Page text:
Henry Hensche (1899-1992)
The Cape School of Art
Provincetown, Massachusetts
hensche bust toth-hensche bust
Henry Hensche Quote
" I want to end up in painters heaven, even if all I do is sweep the studios and clean the brushes of the masters"

Charles Hawthorne was the first painter in the history of painting to put the "Impressionist concept of seeing" into a teaching principle. Hawthorne spent the last fifteen years of his life trying to understand what Monet looked for and how he painted.

Henry Hensche, an assistant to Hawthorne, perfected the concept of seeing and teaching color. After Hawthorne's death in 1930. Henry Hensche taught and practiced this visual language of color from that first summer in 1930 until his death in 1992.
(Prof. Sammy Britt - Delta State University)

A landmark achievement in painting instruction, and teaching students to see color relationships, Henry Hensche, preserved the practical and historical legacy of teaching a principle which had been handed down to Henry Hensche - as Hawthorne's assistant.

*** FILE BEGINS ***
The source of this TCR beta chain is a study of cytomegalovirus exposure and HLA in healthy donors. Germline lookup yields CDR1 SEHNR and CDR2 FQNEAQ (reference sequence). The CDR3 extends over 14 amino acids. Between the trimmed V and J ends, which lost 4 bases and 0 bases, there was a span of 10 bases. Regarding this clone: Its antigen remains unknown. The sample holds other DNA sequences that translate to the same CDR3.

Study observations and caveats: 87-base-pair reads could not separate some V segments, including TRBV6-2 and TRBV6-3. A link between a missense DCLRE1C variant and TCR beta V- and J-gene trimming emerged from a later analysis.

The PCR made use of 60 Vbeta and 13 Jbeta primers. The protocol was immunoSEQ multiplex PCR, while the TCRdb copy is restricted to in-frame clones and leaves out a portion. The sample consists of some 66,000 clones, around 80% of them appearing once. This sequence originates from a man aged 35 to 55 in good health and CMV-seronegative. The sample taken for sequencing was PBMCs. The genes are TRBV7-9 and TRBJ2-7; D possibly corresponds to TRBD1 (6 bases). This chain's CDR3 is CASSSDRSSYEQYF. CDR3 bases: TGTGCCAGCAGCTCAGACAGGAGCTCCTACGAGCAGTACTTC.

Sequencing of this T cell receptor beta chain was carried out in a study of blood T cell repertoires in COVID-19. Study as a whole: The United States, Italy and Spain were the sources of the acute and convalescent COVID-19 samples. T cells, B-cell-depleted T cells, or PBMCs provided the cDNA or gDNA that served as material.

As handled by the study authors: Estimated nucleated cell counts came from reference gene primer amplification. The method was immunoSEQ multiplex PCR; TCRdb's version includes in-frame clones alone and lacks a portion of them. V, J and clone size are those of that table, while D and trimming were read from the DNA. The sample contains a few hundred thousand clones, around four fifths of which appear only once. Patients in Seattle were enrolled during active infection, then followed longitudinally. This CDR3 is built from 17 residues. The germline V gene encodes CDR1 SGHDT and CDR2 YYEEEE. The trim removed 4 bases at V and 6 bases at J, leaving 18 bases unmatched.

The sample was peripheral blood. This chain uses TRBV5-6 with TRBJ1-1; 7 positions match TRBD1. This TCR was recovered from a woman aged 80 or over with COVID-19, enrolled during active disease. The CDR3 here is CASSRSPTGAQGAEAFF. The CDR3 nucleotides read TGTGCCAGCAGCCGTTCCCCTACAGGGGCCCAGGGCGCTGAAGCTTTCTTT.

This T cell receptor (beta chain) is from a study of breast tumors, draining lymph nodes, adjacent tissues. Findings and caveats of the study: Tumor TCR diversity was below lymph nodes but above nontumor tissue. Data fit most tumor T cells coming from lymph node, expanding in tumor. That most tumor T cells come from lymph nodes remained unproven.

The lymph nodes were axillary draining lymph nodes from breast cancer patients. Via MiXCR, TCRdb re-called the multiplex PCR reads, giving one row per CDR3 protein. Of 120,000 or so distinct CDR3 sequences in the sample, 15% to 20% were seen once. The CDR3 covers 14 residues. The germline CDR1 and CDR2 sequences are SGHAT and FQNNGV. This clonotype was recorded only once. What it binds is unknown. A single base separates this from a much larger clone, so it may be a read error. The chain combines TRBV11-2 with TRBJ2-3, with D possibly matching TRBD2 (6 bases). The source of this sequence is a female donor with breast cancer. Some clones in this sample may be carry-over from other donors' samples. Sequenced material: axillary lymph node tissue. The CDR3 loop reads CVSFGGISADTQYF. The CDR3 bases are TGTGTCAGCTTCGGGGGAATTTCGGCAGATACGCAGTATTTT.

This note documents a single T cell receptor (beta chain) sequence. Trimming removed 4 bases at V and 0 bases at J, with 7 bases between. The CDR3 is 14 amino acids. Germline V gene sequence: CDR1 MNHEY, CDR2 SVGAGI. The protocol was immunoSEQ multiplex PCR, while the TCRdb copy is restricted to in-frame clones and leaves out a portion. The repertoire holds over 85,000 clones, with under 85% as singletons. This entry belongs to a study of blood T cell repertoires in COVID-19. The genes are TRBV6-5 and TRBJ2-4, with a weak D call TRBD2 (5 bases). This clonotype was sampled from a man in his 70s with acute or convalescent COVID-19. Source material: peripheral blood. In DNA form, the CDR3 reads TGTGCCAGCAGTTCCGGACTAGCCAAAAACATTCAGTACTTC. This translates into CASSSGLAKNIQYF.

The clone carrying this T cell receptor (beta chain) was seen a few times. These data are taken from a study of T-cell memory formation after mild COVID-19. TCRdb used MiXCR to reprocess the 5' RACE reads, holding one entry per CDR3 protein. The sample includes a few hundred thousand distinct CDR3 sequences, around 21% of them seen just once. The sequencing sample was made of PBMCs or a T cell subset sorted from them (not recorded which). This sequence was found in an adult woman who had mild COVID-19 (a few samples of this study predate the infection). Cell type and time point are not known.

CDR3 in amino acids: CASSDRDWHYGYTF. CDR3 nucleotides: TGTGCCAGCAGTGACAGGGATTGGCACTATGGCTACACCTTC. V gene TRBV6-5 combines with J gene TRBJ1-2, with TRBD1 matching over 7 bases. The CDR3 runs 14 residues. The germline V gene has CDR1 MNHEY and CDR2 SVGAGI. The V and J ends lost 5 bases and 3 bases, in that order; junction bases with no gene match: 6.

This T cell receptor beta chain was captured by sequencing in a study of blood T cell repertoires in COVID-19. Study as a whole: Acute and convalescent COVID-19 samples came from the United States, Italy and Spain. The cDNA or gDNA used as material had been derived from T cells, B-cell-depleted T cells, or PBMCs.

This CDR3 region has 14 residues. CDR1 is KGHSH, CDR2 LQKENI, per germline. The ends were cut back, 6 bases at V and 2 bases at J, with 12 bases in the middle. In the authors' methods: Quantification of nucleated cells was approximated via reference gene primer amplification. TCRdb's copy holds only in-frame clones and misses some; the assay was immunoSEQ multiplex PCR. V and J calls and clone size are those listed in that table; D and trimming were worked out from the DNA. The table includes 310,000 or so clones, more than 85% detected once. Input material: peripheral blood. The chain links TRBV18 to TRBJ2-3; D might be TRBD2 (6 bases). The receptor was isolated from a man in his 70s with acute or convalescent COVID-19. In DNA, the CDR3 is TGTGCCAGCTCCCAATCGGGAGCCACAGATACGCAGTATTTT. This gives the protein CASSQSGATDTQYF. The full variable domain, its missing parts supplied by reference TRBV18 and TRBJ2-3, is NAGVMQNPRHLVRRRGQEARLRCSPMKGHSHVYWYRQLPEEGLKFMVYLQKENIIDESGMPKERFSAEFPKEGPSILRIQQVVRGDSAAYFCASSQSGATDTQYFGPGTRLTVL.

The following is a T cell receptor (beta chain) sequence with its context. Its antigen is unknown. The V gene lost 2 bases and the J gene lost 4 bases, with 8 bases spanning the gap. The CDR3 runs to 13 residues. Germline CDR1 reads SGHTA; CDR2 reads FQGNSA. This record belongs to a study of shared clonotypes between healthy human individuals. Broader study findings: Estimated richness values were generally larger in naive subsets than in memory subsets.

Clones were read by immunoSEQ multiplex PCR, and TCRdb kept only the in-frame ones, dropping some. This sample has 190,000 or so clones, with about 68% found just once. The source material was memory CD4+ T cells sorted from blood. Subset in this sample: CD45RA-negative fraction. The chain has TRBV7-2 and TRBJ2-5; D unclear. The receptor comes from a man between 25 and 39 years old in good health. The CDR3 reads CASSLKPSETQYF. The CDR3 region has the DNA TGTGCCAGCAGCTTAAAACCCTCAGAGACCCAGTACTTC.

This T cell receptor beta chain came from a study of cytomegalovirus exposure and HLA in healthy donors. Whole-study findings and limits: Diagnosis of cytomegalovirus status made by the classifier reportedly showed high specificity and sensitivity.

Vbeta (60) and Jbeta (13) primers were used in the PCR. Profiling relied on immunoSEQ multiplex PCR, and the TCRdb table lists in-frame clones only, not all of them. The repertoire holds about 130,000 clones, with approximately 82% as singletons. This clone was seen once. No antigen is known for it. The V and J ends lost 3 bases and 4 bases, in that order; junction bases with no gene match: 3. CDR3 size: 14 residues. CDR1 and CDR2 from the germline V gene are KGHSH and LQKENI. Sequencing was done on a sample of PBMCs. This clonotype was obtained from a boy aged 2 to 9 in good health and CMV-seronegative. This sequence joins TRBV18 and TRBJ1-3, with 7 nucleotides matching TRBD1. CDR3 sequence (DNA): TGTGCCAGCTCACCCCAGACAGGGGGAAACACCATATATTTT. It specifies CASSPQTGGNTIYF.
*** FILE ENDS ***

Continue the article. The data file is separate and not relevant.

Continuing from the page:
To illustrate that "seeing" the many light keys of nature can be taught. That it is the next logical step that one must take in a realistic approach to painting if they are to grow in the knowledge of color and plein-air perspective.
(Albert Guidry - The Henry Hensche Foundation)

P'town Memories
Cape School of Art, Provincetown, MA
toth+hensche toth

(LEFT] Hensche visits Toth gallery in Kearny, NJ. (1977)
[RIGHT] Robert Toth painting colored blocks set outdoors in sunlight. Focusing on those simple shapes made it easier to see the way colors are influenced by changes in the time of day (light). A teaching method developed by Henry Hensche.

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Lee Toth, Robert's wife, acting as model for
Henry Hensche's portrait demonstration.